This issue looks to be the actual first issue of the series – a tactic we are seeing employed a few times this year. This issue is the actual #1, with issue #2 set to come out in July. That is the very spirit of Free Comic Book Day. A little more risky, but readers who picked this issue up got a real free comic in every sense of the word.


Blatant Comics

Digital Webbing Jam 2007.By Various.

Digital Webbing gave us a look at five of their properties this month. These stories are described as “remastered,” or simply previews – which means they probably aren’t original, but once again – indie companies tend to get a little pass on that.

The first was a Bloodrayne short that wasn’t too bad. It was high action, and though you really don’t get too much detail about who Bloodrayne is (unless you are already familiar with the game), you get a nice fight sequence and some decent conflict which stood pretty well on its own. The Fist of Justice short had a clever twist, but ultimately it wasn’t something that could carry a concept over the long term. I really tried to like E-Man, but there just wasn’t much there to really go on. Zombie Highway’s and Punks were also way too short – it probably would have served the whole issue better to give those pages over to Bloodrayne and Fist of Justice for to better showcase those books.

This issue was better than I expected – the spotlight features stood well on their own, and were fairly enjoyable.


Digital Webbing

Love and Capes #4. By Thomas F. Zahler.

Like Last Blood, this is a legit complete issue that is part of the series. It is going to be available for sale in July as a variant cover – mostly to give readers the opportunity to check it out who might not have been able to find a copy on Free Comic Book Day, which is a perfectly acceptable strategy, and one I think falls very much in the spirit of “original, non-reprinted” content. The issue itself was fun. There is plenty of spoofing of mainstream heroes, but the core of the story is essentially a romantic comedy that spotlights the relationship between The Crusader – a super-hero, and Abby Tennyson, the owner of a bookstore. The issue was a light and fun read that was well put together. Hope you got a chance to read it.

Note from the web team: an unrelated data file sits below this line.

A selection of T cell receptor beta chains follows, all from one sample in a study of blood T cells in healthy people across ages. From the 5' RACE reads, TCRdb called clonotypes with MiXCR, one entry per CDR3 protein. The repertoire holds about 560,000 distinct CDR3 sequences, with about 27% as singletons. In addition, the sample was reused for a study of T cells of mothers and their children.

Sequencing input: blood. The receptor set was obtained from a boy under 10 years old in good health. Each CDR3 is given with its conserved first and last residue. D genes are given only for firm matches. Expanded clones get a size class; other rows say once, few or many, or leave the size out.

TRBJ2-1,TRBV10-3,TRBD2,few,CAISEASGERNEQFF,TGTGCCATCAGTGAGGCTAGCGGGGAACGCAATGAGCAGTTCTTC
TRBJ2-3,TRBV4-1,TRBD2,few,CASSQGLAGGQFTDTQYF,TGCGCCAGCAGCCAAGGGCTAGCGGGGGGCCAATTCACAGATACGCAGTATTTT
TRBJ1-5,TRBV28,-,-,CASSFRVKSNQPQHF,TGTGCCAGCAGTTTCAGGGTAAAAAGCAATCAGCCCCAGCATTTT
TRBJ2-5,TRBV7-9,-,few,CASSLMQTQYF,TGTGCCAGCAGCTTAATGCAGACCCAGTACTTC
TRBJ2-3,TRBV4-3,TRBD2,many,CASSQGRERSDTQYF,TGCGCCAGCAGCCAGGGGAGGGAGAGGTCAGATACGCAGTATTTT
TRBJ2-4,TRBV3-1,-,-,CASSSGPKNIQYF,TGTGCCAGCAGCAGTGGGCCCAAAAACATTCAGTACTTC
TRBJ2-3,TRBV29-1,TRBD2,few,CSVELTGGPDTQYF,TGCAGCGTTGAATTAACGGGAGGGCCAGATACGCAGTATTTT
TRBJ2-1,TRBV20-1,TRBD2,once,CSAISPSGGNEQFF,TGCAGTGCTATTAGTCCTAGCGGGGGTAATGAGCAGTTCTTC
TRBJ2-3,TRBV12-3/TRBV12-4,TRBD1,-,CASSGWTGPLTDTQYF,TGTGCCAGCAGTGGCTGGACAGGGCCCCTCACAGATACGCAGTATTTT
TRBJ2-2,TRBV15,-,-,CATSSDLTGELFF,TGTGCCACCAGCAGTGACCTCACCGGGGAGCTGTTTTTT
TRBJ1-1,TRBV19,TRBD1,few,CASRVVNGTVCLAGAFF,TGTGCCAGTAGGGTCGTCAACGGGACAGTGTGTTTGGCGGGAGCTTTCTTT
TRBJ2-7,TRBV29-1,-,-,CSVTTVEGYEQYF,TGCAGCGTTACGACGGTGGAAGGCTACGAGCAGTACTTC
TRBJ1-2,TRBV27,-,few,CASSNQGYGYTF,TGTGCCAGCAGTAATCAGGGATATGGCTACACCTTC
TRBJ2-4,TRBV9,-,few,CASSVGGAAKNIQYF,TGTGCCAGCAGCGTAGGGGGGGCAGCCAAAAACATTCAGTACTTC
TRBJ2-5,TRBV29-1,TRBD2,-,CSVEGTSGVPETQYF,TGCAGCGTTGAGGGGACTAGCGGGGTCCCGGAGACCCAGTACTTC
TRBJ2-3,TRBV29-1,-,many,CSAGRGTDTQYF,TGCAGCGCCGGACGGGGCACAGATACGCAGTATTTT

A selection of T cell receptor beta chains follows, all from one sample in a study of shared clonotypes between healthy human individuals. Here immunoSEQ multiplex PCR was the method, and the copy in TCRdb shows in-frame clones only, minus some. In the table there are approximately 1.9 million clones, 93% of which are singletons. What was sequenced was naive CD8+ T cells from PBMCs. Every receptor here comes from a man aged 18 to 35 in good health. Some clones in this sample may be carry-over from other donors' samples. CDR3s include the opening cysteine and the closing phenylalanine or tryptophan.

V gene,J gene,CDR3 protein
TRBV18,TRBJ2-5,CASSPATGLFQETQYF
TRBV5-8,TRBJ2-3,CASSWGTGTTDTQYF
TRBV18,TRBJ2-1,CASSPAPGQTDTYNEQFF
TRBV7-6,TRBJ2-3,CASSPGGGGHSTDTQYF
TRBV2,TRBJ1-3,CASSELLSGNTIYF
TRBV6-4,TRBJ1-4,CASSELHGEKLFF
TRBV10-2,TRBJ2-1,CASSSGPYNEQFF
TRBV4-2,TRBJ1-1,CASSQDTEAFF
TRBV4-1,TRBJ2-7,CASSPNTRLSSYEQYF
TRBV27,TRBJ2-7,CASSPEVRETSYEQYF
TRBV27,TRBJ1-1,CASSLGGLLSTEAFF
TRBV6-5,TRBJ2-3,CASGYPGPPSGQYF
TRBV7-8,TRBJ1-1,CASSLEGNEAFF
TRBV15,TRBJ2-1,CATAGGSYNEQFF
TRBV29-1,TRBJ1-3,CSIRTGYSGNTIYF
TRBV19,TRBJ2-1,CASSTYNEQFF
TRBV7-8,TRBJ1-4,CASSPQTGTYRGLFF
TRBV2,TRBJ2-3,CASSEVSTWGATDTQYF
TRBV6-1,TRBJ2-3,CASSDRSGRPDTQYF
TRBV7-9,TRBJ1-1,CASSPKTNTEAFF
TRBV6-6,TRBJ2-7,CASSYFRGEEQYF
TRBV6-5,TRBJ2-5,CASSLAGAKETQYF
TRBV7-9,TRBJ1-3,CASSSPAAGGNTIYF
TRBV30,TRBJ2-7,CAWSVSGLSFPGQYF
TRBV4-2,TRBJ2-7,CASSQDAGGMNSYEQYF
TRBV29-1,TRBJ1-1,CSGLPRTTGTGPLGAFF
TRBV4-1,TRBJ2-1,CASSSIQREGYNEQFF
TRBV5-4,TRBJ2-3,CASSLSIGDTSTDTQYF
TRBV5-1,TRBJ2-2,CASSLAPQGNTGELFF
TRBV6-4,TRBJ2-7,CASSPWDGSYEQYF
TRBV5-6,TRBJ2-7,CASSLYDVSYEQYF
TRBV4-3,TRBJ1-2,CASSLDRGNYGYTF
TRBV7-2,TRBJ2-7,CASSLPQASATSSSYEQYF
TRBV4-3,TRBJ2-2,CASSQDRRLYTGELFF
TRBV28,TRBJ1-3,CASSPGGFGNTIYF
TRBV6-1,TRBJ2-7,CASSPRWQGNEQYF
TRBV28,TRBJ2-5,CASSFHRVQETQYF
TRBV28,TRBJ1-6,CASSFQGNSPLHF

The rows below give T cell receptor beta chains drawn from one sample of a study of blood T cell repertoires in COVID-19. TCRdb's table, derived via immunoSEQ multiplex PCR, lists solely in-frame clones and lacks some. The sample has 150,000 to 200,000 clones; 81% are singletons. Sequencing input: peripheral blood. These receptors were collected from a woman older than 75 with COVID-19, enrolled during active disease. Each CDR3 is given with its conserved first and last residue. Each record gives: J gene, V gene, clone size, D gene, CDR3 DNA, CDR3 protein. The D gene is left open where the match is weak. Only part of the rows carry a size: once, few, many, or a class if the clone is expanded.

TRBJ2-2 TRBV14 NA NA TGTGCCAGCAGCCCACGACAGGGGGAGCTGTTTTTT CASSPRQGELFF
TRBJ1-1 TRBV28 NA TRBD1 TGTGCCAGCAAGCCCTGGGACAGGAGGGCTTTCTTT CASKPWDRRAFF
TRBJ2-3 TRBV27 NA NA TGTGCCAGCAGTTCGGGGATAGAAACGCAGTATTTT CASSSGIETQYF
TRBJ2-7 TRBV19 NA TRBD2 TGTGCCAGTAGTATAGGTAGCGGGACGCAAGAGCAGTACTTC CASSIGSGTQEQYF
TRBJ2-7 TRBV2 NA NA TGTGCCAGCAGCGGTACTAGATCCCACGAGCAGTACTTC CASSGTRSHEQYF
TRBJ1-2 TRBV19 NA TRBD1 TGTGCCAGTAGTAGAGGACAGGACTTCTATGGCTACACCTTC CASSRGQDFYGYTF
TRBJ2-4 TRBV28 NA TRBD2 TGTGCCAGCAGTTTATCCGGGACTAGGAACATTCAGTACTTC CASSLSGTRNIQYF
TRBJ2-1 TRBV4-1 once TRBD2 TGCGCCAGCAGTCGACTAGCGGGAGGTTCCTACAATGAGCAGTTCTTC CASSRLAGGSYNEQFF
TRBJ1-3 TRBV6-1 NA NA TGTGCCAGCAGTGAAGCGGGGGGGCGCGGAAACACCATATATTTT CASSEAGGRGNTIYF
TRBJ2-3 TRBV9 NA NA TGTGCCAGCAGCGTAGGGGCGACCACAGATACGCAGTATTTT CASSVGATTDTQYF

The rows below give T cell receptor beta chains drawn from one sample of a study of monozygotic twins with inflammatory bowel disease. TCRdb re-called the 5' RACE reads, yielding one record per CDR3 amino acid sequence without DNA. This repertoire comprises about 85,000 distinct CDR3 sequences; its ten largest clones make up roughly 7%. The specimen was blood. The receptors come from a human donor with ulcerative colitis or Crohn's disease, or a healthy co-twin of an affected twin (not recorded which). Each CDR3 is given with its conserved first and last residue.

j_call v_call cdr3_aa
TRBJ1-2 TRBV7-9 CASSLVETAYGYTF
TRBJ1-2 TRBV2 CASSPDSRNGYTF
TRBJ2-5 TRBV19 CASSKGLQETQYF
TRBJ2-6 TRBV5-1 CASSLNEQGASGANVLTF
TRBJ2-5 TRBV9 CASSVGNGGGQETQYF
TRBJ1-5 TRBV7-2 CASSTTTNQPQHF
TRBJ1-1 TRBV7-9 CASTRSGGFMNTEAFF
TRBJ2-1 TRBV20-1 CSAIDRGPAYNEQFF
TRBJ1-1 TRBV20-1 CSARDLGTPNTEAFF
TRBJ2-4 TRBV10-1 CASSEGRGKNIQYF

Maerkle Press

Comic Genesis Free Comic Book Day 2007. By Various.

As in prior years, Comic Genesis devoted their Free Comic Book Day issue to highlighting thirty web comics that are hosted on their site. They also include instructions on how to set up your own account with them and post your work.

A novel idea – and it probably did bring in a few takers, but as a comic, it resulted in a slightly amateurish product. The production was nice, but the strips themselves often left a lot to be desired. Several forgot to even showcase why their comic is worth reading, instead devoting the whole thing to a big ad where the characters asked people to check out their strip. A few gems – worth flipping through, but there really weren’t any solid standouts. Having to sift through a lot of hard-to-read and humorless strips really made it worse for the few gems in there.


Comic Genesis

Little Archie: Legend of the Lost Lagoon #1. By Bob Bolling and Jim Amash.

Archie still hasn’t managed to recreate the magic of its 2004 Free Comic Book Day entry, but this one wasn’t half bad. Granted – Little Archie is about as intriguing as Baby Mickey (sorry – Muppet Babies was the only time the concept ever worked) – but Bolling does manage to tell a somewhat interesting story. The real stars of the story were the grown-up camp counselors, whose behavior in the story really mimicked the kind of thing you would see from the regular cast of an Archie book. This made me kind of wonder why they bothered with the Little Archie gimmick at all.

Could have been worse – but the gimmick was a killer here.


Archie Comics

The Astounding Wolf-Man #1. Written by Robert Kirkman, Art by Jason Howard.

Another “Give the first issue away” effort – and Image being as big as they are, this will probably pay off the most for them. Robert Kirkman, of course, is well known for his work at Image. Invincible and The Walking Dead are two of the top books in their line, so you can bet they would be eager to add a third. The story itself followed a pretty standard wolf-man formula, and was fairly enjoyable, if predictable. I can recall that the first issue of the Walking Dead was very formulaic- it took several issues before it really started to stand out. The same may hold true here – it has potential for sure. A lot less serious and not nearly as dark as The Walking Dead, but just as appealing to fans of the supernatural. A good first issue, and a great Free Comic Book Day submission.